Development: History, Theory and Policy
This information is for the 2020/21 session.
Prof James Putzel CON.8.03 and Dr Rajesh Venugopal CON.6.08
This course is compulsory on the MSc in Development Studies and MSc in Political Economy of Late Development. This course is available on the MPhil/PhD in Development Studies, MSc in Anthropology and Development, MSc in Empires, Colonialism and Globalisation, MSc in Environment and Development, MSc in Urban Policy (LSE and Sciences Po) and MSc in Urbanisation and Development. This course is available with permission as an outside option to students on other programmes where regulations permit.
Students will be allocated places to courses with priority to ID and joint-degree students. If there are more ID and joint-degree students than the course can accommodate, these spots will be allocated randomly.
Non-ID/Joint Degree students will be allocated to spare places by random selection with the preference given first to those degrees where the regulations permit this option.
The course integrates the concepts and perspectives of a range of disciplines to consider: major trends of development and change in modern history and interpretations of them in the social sciences and contemporary economic and social theory and their bearing on the policy and practice of development. During Michaelmas Term the course critically discusses concepts of 'development' and the historical evolution of paradigms of development thinking and policy. With reference to comparative historical experience, we explore the role of states and markets in development and/underdevelopment, colonial legacies, the political economy of growth and redistribution, and the role of politics and power in development. We examine key issues in development such as: the record of pro-market reforms; the experience of “developmental states”; and the challenges to development thinking and practice presented by feminist theory, environmental sustainability, globalisation and new patterns of global inequality. (Key issues may change from year to year)
The Lent Term builds on these foundations to consider cutting edge debates about policy and practice usually including: aid, social policy; industrialisation and international trade; agriculture and land in the context of climate change and the impact of conflict and “state fragility”. We will look at controversies such as those around new approaches to business and the role of new technologies, as well as problems and prospects in the use of data, and project and programme evaluation.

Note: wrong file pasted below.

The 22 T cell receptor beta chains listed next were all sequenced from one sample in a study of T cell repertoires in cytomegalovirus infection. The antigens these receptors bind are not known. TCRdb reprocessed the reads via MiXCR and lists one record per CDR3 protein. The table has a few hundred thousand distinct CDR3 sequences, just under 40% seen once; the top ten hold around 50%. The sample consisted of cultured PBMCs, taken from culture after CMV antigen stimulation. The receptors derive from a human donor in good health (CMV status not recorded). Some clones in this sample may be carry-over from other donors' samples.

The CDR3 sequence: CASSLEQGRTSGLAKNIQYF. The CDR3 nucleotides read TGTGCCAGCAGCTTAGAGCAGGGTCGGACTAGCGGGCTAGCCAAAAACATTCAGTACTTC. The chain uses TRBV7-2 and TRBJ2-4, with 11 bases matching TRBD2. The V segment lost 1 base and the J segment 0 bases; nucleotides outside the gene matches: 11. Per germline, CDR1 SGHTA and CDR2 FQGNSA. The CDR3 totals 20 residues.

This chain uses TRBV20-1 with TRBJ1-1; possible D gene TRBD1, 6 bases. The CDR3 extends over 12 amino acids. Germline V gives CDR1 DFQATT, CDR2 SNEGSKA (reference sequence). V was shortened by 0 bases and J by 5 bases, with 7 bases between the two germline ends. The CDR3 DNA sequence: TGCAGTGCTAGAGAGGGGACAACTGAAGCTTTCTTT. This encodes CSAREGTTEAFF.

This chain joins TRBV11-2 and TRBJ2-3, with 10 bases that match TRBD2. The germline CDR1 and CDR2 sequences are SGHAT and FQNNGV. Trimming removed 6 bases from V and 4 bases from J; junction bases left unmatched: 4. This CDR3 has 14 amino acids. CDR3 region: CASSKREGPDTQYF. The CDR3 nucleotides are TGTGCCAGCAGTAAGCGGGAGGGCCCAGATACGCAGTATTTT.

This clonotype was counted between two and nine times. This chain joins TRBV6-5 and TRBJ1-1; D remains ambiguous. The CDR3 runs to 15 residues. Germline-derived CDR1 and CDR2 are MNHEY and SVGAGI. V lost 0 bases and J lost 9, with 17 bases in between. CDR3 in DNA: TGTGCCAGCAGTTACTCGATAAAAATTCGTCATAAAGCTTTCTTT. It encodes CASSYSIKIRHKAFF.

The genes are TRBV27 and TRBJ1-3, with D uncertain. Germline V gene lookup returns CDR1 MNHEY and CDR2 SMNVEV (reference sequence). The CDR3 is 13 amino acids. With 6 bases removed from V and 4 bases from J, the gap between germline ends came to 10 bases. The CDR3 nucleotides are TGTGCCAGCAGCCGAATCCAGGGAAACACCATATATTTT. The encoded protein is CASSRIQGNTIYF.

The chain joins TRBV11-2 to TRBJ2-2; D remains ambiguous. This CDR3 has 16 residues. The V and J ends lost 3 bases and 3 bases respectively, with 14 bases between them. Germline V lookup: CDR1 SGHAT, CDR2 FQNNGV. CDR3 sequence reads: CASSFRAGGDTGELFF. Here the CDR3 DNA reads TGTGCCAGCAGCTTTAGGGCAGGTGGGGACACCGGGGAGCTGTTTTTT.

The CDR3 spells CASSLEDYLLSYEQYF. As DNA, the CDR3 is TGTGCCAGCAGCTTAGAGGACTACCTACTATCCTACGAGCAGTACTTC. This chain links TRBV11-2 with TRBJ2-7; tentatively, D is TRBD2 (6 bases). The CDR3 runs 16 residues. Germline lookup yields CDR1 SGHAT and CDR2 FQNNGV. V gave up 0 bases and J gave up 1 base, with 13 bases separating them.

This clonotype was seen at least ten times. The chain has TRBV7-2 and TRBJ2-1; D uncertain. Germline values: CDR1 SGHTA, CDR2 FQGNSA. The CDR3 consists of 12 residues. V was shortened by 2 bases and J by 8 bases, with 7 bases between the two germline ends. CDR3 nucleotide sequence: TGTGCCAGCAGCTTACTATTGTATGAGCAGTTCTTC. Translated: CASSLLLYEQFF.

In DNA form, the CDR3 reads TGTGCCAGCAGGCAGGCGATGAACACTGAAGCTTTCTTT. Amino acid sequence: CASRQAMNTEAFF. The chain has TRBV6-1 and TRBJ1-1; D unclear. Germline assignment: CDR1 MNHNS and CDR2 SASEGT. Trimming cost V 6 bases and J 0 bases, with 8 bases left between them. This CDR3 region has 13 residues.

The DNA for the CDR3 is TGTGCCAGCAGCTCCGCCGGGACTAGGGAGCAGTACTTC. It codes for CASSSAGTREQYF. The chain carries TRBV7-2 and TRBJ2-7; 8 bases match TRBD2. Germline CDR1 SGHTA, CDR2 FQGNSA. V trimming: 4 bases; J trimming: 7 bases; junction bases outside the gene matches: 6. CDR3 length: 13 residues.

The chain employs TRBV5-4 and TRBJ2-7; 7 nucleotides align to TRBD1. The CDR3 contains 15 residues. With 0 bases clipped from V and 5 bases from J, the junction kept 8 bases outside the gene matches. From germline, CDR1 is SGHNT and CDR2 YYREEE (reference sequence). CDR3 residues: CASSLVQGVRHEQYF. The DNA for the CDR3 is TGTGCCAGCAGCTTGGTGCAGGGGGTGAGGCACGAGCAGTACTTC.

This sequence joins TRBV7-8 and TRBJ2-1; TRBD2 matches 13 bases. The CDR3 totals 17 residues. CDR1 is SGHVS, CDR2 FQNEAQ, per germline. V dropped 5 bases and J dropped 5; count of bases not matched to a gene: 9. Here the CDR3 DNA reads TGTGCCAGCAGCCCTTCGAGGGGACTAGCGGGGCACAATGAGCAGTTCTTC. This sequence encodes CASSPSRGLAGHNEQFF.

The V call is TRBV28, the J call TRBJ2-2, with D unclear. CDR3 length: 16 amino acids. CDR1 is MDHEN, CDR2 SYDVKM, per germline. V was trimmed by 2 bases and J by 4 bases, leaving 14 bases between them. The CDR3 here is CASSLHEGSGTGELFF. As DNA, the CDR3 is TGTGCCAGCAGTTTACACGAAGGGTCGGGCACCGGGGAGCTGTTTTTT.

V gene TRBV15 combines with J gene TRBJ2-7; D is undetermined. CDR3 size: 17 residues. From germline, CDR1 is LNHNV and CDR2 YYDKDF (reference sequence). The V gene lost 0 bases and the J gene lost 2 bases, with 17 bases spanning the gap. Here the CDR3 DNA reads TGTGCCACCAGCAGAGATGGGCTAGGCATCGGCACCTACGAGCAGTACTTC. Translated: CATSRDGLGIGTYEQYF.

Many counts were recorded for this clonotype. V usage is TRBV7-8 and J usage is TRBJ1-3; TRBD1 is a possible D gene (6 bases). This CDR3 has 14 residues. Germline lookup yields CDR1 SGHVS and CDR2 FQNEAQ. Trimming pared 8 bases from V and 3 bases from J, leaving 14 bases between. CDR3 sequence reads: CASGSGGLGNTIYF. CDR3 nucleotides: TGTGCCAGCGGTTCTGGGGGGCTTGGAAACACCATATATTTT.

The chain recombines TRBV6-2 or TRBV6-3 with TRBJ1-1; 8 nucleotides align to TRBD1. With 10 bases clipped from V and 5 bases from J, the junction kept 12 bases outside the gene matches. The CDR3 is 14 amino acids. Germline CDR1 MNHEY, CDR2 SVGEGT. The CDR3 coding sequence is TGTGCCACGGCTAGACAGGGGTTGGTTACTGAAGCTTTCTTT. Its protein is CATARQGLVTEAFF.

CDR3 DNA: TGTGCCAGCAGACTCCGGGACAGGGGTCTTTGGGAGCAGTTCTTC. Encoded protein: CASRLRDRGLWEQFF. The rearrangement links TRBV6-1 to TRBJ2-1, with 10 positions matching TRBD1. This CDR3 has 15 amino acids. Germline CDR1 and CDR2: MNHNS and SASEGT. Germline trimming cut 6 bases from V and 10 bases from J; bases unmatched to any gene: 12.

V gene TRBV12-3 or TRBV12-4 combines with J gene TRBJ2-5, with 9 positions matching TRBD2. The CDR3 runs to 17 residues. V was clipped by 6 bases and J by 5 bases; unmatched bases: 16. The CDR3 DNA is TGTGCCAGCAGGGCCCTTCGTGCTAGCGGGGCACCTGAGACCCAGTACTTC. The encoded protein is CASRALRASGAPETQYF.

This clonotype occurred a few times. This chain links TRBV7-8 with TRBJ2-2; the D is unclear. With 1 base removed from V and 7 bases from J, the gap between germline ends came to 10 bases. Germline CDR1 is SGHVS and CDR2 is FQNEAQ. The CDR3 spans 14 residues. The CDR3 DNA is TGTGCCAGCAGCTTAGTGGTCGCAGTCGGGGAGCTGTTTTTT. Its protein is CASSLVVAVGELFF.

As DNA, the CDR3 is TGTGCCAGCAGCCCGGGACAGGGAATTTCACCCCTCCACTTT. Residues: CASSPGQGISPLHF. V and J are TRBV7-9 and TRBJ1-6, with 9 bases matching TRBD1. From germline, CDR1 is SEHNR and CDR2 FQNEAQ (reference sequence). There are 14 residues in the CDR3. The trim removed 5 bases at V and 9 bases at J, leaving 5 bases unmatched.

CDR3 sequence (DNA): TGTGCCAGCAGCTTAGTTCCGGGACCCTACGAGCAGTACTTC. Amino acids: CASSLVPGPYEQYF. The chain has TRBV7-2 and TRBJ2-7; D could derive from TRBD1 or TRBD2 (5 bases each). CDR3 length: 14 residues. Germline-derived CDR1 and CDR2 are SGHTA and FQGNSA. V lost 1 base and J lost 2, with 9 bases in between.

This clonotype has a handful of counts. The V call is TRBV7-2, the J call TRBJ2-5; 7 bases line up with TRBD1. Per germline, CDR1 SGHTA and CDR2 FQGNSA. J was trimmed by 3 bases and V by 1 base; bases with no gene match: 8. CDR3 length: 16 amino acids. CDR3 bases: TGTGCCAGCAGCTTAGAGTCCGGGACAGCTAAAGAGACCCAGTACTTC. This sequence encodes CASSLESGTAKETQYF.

20 hours of lectures and 15 hours of seminars in the MT. 18 hours of lectures and 15 hours of seminars in the LT.
A three hour revision session in the final week of LT
There will be a Reading Week in week 6 of MT and LT.
One 1,500 word essay with written feedback submitted in Michaelmas Term and at least two seminar presentations on literature (one in Michaelmas and one in Lent).
The following are recommended basic readings for the course:â¨â¨
A. Kohli, State-Directed Development: Political Power and Industrialization in the Global Periphery (Cambridge, 2004).
A Sen, Development as Freedom (Anchor, 1999).
HJ Chang, Kicking Away the Ladder: Development Strategy in Historical Perspective(Anthem, 2002).
HJ Chang, Economics: The User's Guide (Penguin, 2014)
â¨â¨D Rodrik, One Economics, Many Recipes: Globalization, Institutions, and Economic Growth (Princeton University Press, 2008)
J.Ferguson, The Anti-Politics Machine: 'Development', Depoliticisation and Bureaucratic Power in Lesotho (Cambridge, 1990).
M. Jerven, Poor Numbers: How we are misled about African development statistics and what to do about it (Cornell, 2013).
United Nations, “Transforming Our world: the 2030 Agenda for Sustainable Development” (SDGs) A/RES/70/1 (25 September 2015).
Exam (80%, duration: 3 hours) in the summer exam period.
Essay (20%, 2000 words) in the LT.
Student performance results
(2016/17 - 2018/19 combined)
|Classification||% of students|
Important information in response to COVID-19
Please note that during 2020/21 academic year some variation to teaching and learning activities may be required to respond to changes in public health advice and/or to account for the situation of students in attendance on campus and those studying online during the early part of the academic year. For assessment, this may involve changes to mode of delivery and/or the format or weighting of assessments. Changes will only be made if required and students will be notified about any changes to teaching or assessment plans at the earliest opportunity.
Department: International Development
Total students 2019/20: 133
Average class size 2019/20: 15
Controlled access 2019/20: Yes
Value: One Unit
Personal development skills
- Team working
- Problem solving
- Application of information skills
- Application of numeracy skills
- Specialist skills